Thursday, July 15, 2010

That's Not A Resident. That's Our New Anesthesiologist.

Welcome to your new job, all you freshly graduated, Board Eligible, textbook trained anesthesiologists!  Hundreds of you will descend on hospitals around the country with your Board approved methods of administering anesthesia.  You'll wander around the hospital looking for the operating suite, the scrub lockers, and most important, the bathrooms.  Introductions will be tedious.  After years working in a residency program where everybody knew your name (cue Cheers theme song), you are suddenly the new stranger in the room.  The OR staff will judge you instantly by your appearance, demeanor, humor (or lack of), body odor, and hundreds of other qualities we humans determine if the new person will be accepted into the tribe.  Anesthesia skills will not be one of the factors though.  Remember they think we are all similarly skilled so anesthetic competence is simply assumed, unless of course you knock off your very first patient.  Excellence will only be bestowed on you after about one year of scrutiny.

 Anesthetic decisions that used to come to you without a thought suddenly become onerous, even scary.  Simple determinations like LMA or intubation turn into endless mind exercises.  You will mentally rehearse your rational for everything.  If your training program routinely used morphine but your new hospital uses dilaudid, do you go with the flow or stick to your guns?  And why? And what dose to give a patient with 10/10 pain in PACU but who has morbid obesity and severe sleep apnea?

Actions that you've performed hundreds of times in residency will develop new twists that you never encountered in training.  One of my first spinal anesthetics in private practice developed a complication when the patient complained of paresthesia in one leg hours after the procedure.  I had done innumerable spinals in residency and this had never happened before.  I had already gone home when the PACU nurse paged me about this problem.  I told the patient by phone that the spinal will eventually wear off and she will be fine.  But several hours later the nurse was still calling me.  I finally drove in to examine her.  Her neurologic exam appeared intact but she was still complaining.  I finally called for a Neurology consult and told the attending surgeon that the patient needed to be admitted for observation.  Finally after all this TLC the patient agreed that her leg felt adequate.  She could walk to the bathroom by herself and did not want to come to the hospital.  No neurologic sequela on follow up phone interview.  Never happened before.  Hasn't happened since.  Bizarre, and seems to happen predominantly to new attendings.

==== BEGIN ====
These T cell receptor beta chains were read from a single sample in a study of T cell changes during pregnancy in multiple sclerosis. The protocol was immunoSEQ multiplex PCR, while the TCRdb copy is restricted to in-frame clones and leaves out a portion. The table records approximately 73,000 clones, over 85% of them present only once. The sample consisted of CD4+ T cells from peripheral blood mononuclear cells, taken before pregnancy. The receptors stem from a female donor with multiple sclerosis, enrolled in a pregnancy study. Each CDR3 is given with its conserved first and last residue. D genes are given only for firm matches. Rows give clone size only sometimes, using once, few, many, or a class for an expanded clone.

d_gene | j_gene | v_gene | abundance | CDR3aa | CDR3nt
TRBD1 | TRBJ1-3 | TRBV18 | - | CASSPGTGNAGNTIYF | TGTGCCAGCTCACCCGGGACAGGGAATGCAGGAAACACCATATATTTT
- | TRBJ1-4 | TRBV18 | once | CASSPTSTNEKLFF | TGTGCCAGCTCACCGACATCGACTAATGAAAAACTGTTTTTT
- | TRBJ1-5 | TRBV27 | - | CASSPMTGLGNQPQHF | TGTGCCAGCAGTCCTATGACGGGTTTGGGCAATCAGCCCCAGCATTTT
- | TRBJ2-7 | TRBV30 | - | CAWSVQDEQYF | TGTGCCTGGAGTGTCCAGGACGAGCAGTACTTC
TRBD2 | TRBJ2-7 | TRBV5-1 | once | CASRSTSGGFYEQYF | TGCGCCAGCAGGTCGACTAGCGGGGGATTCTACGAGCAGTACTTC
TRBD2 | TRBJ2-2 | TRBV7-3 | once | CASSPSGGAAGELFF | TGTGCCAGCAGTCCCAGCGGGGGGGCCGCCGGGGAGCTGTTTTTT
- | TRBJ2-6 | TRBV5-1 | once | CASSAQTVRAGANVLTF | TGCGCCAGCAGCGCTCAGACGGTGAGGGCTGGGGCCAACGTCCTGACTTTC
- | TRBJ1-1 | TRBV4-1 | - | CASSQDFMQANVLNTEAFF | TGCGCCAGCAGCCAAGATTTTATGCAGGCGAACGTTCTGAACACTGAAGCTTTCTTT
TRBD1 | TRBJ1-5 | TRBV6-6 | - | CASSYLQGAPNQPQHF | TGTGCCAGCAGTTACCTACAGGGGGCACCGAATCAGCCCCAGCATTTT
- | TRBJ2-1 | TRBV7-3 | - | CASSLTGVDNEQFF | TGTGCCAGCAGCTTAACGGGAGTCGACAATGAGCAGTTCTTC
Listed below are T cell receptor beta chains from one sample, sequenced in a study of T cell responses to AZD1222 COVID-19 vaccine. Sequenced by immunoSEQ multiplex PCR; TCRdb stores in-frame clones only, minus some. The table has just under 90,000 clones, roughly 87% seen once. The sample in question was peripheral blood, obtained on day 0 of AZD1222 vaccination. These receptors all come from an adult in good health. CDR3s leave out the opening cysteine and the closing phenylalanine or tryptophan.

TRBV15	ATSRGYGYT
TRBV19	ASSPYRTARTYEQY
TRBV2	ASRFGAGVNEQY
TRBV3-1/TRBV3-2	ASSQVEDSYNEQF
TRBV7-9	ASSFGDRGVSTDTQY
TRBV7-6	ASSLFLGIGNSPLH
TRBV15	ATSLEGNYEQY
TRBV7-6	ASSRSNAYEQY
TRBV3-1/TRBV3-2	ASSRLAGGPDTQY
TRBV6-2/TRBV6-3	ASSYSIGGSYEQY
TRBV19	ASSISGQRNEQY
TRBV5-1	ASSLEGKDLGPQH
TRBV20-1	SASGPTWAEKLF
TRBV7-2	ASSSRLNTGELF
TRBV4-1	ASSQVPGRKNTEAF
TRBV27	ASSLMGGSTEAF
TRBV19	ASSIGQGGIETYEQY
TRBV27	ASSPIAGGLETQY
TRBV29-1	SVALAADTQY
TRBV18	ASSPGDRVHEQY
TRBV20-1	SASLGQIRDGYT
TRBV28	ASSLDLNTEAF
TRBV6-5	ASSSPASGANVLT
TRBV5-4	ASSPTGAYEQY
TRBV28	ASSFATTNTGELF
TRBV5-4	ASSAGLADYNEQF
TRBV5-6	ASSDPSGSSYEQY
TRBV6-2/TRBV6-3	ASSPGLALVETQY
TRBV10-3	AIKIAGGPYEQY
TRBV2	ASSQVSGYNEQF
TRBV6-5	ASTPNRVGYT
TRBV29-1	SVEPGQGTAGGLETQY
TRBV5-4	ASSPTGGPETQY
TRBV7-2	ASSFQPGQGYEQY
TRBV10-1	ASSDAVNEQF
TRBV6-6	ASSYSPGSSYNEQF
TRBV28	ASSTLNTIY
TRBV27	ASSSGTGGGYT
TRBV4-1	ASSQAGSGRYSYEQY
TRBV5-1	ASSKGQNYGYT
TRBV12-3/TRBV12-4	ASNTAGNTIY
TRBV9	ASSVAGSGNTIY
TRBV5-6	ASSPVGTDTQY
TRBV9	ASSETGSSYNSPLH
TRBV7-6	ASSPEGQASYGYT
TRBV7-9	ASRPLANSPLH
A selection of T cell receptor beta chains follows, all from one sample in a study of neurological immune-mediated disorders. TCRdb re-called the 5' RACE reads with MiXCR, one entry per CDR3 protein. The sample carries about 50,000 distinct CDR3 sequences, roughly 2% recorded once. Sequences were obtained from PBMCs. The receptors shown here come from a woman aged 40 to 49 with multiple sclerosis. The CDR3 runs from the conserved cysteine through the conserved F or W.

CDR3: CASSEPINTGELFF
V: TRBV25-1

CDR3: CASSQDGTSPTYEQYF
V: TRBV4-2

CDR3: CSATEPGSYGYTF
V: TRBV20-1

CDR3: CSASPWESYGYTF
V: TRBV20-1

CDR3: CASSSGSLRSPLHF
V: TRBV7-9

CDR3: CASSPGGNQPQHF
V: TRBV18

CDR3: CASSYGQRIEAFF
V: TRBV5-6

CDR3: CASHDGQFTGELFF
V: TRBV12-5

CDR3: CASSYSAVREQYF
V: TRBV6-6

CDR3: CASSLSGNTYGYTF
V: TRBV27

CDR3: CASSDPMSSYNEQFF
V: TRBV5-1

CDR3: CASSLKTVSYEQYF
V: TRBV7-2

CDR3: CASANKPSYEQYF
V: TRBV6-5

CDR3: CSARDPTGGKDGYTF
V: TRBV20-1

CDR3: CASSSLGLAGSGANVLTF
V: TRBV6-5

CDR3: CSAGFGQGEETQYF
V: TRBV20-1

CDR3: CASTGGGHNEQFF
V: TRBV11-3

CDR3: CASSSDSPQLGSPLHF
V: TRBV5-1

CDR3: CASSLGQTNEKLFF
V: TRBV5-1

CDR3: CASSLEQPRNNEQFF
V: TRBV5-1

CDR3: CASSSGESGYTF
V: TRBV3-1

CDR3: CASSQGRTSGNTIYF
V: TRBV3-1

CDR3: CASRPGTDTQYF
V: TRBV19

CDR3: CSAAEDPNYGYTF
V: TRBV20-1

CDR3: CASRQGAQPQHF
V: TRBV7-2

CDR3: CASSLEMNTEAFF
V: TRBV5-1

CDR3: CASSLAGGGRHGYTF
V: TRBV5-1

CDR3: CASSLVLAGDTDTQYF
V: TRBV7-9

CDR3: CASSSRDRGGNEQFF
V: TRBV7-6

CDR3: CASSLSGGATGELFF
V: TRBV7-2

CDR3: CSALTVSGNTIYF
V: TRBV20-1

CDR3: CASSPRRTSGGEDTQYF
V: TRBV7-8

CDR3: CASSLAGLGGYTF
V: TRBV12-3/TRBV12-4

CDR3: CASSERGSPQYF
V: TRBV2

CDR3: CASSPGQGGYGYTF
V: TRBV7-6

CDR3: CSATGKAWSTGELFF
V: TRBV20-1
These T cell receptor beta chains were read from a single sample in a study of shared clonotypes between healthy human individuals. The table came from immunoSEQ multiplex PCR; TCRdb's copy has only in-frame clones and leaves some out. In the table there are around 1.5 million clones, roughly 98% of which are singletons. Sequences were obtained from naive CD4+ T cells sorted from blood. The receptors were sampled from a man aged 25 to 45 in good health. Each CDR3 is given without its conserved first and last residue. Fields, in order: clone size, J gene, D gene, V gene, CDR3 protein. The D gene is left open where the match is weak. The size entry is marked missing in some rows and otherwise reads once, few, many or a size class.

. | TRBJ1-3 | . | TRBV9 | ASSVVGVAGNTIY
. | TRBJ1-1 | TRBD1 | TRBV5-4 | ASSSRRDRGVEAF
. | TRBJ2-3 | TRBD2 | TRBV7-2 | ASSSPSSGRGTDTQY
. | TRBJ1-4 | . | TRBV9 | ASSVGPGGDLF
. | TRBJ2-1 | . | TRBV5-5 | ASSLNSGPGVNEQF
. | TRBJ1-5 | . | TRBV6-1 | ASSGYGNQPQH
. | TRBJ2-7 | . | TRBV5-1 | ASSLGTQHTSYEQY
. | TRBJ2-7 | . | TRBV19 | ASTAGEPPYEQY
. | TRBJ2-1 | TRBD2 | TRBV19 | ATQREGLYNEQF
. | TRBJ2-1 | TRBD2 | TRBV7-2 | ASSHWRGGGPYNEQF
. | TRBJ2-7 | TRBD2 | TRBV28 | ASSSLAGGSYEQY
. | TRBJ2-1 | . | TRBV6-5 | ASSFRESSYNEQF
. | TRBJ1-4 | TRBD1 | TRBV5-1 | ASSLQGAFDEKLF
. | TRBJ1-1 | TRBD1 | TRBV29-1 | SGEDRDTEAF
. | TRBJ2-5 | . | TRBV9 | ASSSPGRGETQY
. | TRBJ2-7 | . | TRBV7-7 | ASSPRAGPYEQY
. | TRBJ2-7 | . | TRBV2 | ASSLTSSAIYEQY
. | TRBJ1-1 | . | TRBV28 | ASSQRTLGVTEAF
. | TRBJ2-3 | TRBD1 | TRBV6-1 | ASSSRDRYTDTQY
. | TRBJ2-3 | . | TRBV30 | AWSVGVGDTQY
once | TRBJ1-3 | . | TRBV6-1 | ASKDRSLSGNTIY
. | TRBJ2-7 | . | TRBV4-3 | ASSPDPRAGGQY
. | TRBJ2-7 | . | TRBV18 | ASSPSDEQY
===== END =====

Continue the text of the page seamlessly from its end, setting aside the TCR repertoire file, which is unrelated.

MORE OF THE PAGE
The first six months is literally trial by fire.  You come to appreciate the gravity of a job where you literally guide a person towards the path of life or death. There is nobody there to hold your hand, or relieve you for lunch and bathroom breaks.  Your sphincter will feel tight enough to snap a pencil.  There will be days where your pits feel like Niagara Falls.  Then suddenly, the sun will come out.  By around New Year's Day you realize that you are not as nervous about coming to work as you used to be.  Performing anesthesia is actually fun for you again.  You walk into the operating room and can greet everybody by name, and they the same to you.  The surgeon knows your work and is not constantly gazing over the drapes.  You no longer feel the need to stare at the patient monitor every single second. When your case line up is finished, as you walk out of the hospital, leaving your pager and all your worries behind, you remember again why you went into anesthesiology.

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